Having looked last month at the burial of the Lord Jesus, we will now begin to consider together the glorious subject of His resurrection. At the outset, it is vital to an understanding of this subject that we are very clear as to what exactly His resurrection was.
There have been people who have died and been raised again. It was not a common occurrence, even when the Lord Himself was here on earth. The gospel writers record only three individuals whom He raised (Luke 7:11-16; 8:41-56; John 11:1-45), as well as a group of unspecified number who rose in association with His own death and resurrection (Matt 27:52-53). People were raised before He came, at the time of Elijah (1Kings 17:17-24) and Elisha (2Kings 4:18-37; 13:20-21). Others were raised after the Lord had risen and returned to Heaven, by Peter (Acts 9:36-42) and Paul (Acts 20:9-12).
However, in all these cases, the raising again was to the same state of life as they had experienced before they died. Each was still in a mortal body, subject to death, and all of them did eventually die again; none of them is with us today. They all lived twice and died twice; and both lives, and both deaths, were of the same character.
The raising of the Lord Jesus was of an altogether different character. He was not the first person, chronologically, to be raised from the dead, but He was the first to be raised in an immortal body, never to die again. This is seen clearly in several quotations: “Knowing that Christ being raised from the dead dieth no more; death hath no more dominion over Him” (Rom 6:9); “I am He that liveth, and was dead; and, behold, I am alive for evermore, Amen; and have the keys of hell and of death” (Rev 1:18); “And as concerning that He raised Him up from the dead, now no more to return to corruption, He said on this wise, I will give you the sure mercies of David” (Acts 13:34).
None of these things could be said of those individuals mentioned above – that he or she “dieth no more,” or that they were “no more to return to corruption,” or could say, “I am alive for evermore.” They were not alive forever. They did die again. They did return to the grave, the place of corruption, and, lest anyone might get the wrong idea from the Acts 13 quotation, and mistakenly think that the Lord did see corruption when in the grave, we will requote it in its context: “And as concerning that He raised Him up from the dead, now no more to return to corruption, He said on this wise, I will give you the sure mercies of David. Wherefore He saith also in another Psalm, Thou shalt not suffer Thine Holy One to see corruption. For David, after he had served his own generation by the will of God, fell on sleep, and was laid unto his fathers, and saw corruption: But He, Whom God raised again, saw no corruption” (Acts 13:34-37). David died, and saw corruption. Those temporarily raised returned to the grave, where they saw corruption. Praise God, our blessed Lord Jesus Christ was raised from the grave. He never saw corruption, and never will. It was, and is, utterly impossible that He ever did, or could, see corruption. His being raised from the dead is most certainly unique.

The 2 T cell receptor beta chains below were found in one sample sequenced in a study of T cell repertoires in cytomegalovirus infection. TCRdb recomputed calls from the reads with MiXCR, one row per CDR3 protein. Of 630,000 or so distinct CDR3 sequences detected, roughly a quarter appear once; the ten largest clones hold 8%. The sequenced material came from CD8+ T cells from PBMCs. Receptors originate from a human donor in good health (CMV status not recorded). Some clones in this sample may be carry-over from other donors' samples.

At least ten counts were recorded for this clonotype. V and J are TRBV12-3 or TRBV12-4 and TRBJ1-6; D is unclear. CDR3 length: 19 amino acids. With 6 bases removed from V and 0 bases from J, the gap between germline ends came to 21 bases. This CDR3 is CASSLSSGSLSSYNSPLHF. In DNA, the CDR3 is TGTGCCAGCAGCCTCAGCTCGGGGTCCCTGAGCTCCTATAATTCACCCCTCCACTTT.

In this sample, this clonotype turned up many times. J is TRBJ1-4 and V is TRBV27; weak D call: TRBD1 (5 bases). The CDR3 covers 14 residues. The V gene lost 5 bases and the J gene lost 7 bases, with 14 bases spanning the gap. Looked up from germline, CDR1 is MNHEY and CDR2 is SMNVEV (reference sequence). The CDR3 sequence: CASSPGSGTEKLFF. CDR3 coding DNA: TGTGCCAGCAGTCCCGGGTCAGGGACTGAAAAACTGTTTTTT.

We could view the uniqueness of the Lord’s resurrection from another angle.He was not the first person to ascend into heaven alive in the body. Two other men did so long before Him: Enoch (Gen 5:24; Heb 11:5) and Elijah (2Kings 2:1,11). However, they ascended without dying. They did not experience resurrection, for they never experienced death. The Lord Jesus is the only man presently in heaven in a resurrected body.
So, when we speak of the resurrection of the Lord Jesus Christ, we are considering an event unprecedented and exclusive. Nothing like it had ever taken place before nor has such occurred since (the raising of a man from the dead, in a glorified, immortal body). However, and our hearts thrill at this thought, it will happen again, and could happen at any time; the raising of “they that are Christ’s,” when they too “shall be raised incorruptible” (1Cor 15:23,52). But we must not preempt a later discussion.
Like the death of Christ, this is a vast subject, which could take a large tome in itself, and we will have to limit the scope of our study. For example, each of the four gospels gives a detailed account of the resurrection and the subsequent appearances. No two writers use exactly the same material, and they complement each other in presenting united testimony to the reality of the resurrection. A discussion of the details of these different accounts would be instructive, but we will forgo it. Nor will we go into a detailed discussion of the arguments, based on other Scriptural narratives, for the reality of the resurrection, such as the conversion and subsequent life of Paul. Nor will we consider the theories that have been put forth to try to disprove the resurrection. These are pathetic, and they certainly contain nothing to cause any problem to a believer. Nor will we take time to note the considerable amount of extra-Biblical material in support of the resurrection, such as the people who have set out to disprove it, and have ended up believing it. This would also be interesting, but we want to restrict ourselves to the teaching in the Scriptures themselves. For we believe in the resurrection, not because of the self-evident folly of the sceptics, nor even because of the testimony of searchers and scholars, but because it is the teaching of God’s inspired Word.
Thus, we will consider this great subject under three headings: the Centrality of the resurrection – the fact that it is fundamental to our faith; the Certainty of it – that it is a real, historical event; and the Consequences of it – what flows from the resurrection of our Lord Jesus Christ.